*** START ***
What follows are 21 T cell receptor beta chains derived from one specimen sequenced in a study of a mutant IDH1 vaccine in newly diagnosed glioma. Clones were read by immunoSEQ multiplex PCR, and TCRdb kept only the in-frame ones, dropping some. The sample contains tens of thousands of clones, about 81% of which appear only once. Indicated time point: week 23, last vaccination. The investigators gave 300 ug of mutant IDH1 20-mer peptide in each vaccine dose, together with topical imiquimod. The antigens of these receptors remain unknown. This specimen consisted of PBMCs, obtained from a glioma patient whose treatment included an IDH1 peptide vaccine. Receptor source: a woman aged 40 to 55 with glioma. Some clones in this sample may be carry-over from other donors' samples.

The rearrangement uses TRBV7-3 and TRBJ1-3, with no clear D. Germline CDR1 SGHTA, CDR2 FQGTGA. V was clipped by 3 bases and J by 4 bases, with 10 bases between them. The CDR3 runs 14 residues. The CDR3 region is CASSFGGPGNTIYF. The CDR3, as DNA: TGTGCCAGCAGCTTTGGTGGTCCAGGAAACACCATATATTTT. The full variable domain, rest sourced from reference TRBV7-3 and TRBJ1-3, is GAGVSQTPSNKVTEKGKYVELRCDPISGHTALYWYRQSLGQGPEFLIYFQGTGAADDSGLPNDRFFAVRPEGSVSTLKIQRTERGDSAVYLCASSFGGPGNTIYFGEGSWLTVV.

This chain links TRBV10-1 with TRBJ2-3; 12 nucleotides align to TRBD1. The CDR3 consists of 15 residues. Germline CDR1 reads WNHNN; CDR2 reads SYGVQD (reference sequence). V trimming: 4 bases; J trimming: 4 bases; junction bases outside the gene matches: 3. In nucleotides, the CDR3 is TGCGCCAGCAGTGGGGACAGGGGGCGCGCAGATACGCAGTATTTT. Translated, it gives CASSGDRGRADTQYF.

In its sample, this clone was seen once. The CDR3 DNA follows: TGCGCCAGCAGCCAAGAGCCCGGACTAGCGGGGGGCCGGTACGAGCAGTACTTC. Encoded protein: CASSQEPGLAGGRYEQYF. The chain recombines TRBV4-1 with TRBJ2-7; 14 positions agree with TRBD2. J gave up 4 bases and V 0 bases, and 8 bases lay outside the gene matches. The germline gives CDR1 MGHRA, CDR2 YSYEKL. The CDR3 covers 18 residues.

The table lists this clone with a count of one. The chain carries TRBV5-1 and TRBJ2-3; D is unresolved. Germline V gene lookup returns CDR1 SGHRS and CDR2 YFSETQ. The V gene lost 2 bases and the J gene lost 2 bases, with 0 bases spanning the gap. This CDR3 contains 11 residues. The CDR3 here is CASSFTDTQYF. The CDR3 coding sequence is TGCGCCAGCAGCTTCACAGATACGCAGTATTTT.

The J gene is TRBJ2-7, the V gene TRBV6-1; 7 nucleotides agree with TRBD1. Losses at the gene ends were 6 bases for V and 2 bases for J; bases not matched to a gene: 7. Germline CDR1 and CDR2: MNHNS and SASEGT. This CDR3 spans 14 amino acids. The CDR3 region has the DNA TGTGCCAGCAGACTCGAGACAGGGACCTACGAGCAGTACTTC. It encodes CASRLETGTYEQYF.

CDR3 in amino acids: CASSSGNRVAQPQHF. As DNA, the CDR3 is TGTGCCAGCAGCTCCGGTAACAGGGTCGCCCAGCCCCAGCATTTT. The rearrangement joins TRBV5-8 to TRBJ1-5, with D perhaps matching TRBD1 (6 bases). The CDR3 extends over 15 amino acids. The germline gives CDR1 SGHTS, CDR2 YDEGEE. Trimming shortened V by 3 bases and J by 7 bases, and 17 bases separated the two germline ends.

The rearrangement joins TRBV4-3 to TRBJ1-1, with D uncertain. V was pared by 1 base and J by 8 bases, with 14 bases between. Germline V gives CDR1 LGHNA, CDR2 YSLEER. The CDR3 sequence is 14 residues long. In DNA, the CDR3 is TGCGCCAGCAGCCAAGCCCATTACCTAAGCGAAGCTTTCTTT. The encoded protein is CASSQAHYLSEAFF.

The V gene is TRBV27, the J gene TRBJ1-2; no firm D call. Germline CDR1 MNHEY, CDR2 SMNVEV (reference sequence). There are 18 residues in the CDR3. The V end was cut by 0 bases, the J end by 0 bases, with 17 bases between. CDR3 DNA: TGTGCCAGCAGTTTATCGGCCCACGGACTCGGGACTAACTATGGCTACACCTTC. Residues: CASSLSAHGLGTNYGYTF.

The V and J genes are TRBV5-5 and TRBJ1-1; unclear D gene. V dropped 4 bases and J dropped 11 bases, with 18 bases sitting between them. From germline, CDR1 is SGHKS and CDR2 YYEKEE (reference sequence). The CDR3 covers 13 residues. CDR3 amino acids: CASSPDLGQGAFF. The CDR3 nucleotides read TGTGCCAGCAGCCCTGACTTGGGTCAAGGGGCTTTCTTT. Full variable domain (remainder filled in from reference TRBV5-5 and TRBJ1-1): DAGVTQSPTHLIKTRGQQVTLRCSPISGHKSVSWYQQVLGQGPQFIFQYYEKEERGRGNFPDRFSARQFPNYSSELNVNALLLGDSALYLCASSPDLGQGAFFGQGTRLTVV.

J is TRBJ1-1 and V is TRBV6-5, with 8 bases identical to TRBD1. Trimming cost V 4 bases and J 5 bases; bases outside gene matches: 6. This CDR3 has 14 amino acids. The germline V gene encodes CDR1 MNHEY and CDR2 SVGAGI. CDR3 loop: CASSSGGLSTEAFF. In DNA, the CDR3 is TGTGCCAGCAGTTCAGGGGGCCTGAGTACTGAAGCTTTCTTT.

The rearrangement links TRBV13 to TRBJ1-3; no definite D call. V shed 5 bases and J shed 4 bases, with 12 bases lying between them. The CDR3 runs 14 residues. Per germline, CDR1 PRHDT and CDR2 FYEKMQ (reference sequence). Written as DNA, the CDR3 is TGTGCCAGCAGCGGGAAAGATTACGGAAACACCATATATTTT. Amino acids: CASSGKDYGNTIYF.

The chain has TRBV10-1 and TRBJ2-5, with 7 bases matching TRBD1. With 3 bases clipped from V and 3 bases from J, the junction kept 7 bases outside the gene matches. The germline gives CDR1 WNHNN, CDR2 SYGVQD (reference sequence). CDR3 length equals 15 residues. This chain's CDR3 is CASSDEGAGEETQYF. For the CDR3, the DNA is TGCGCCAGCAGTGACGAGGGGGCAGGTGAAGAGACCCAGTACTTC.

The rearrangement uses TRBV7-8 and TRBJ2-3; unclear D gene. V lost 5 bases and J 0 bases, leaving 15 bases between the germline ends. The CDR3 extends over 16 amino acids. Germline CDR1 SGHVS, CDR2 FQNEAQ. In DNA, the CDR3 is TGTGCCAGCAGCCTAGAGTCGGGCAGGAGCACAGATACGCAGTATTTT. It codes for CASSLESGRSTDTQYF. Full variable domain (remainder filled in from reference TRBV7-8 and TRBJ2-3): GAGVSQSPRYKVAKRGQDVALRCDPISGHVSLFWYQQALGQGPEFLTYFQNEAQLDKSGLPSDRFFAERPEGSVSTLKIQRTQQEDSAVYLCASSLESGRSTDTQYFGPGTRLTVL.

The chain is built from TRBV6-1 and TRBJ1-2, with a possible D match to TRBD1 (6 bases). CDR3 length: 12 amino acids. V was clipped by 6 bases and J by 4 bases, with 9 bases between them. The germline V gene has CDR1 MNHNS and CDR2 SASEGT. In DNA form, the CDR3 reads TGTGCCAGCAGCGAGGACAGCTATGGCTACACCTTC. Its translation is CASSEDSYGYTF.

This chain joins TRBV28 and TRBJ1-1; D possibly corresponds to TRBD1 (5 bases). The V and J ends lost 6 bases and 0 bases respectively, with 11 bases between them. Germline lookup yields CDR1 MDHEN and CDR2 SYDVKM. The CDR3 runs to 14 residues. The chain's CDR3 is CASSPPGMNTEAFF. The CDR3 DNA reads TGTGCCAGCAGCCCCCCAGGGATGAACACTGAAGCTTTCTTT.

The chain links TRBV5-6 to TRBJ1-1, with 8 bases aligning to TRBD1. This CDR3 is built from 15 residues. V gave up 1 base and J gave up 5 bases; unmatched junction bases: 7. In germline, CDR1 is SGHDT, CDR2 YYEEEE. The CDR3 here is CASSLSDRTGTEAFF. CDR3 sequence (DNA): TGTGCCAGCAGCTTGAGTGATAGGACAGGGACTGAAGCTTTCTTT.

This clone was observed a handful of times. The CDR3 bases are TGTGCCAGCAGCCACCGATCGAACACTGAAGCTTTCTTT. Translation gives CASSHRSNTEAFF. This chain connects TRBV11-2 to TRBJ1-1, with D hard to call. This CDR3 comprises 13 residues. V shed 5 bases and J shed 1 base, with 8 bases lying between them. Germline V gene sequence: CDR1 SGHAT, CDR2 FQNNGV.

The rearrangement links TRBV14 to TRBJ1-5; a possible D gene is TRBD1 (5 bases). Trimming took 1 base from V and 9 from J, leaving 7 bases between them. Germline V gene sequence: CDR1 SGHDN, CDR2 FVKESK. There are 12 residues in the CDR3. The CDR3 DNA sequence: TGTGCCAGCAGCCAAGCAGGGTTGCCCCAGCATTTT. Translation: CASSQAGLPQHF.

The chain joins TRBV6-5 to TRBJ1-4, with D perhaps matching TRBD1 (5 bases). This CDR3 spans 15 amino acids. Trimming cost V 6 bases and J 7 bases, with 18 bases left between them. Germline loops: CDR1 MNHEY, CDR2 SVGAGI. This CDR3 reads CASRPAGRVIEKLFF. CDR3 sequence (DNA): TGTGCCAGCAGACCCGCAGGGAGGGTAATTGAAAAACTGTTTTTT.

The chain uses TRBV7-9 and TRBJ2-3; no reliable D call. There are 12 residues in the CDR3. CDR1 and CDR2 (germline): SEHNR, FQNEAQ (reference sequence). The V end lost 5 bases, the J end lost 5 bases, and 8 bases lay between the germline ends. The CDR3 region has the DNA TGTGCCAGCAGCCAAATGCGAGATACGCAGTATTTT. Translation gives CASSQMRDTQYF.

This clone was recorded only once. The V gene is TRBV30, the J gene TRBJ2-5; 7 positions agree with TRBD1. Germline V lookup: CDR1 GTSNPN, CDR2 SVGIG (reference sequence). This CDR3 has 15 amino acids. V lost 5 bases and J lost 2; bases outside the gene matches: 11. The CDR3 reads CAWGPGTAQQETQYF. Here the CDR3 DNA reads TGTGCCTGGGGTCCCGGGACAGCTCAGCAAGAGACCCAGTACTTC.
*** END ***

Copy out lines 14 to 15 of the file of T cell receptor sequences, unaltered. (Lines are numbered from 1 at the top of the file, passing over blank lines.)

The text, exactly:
The rearrangement uses TRBV7-8 and TRBJ2-3; unclear D gene. V lost 5 bases and J 0 bases, leaving 15 bases between the germline ends. The CDR3 extends over 16 amino acids. Germline CDR1 SGHVS, CDR2 FQNEAQ. In DNA, the CDR3 is TGTGCCAGCAGCCTAGAGTCGGGCAGGAGCACAGATACGCAGTATTTT. It codes for CASSLESGRSTDTQYF. Full variable domain (remainder filled in from reference TRBV7-8 and TRBJ2-3): GAGVSQSPRYKVAKRGQDVALRCDPISGHVSLFWYQQALGQGPEFLTYFQNEAQLDKSGLPSDRFFAERPEGSVSTLKIQRTQQEDSAVYLCASSLESGRSTDTQYFGPGTRLTVL.

The chain is built from TRBV6-1 and TRBJ1-2, with a possible D match to TRBD1 (6 bases). CDR3 length: 12 amino acids. V was clipped by 6 bases and J by 4 bases, with 9 bases between them. The germline V gene has CDR1 MNHNS and CDR2 SASEGT. In DNA form, the CDR3 reads TGTGCCAGCAGCGAGGACAGCTATGGCTACACCTTC. Its translation is CASSEDSYGYTF.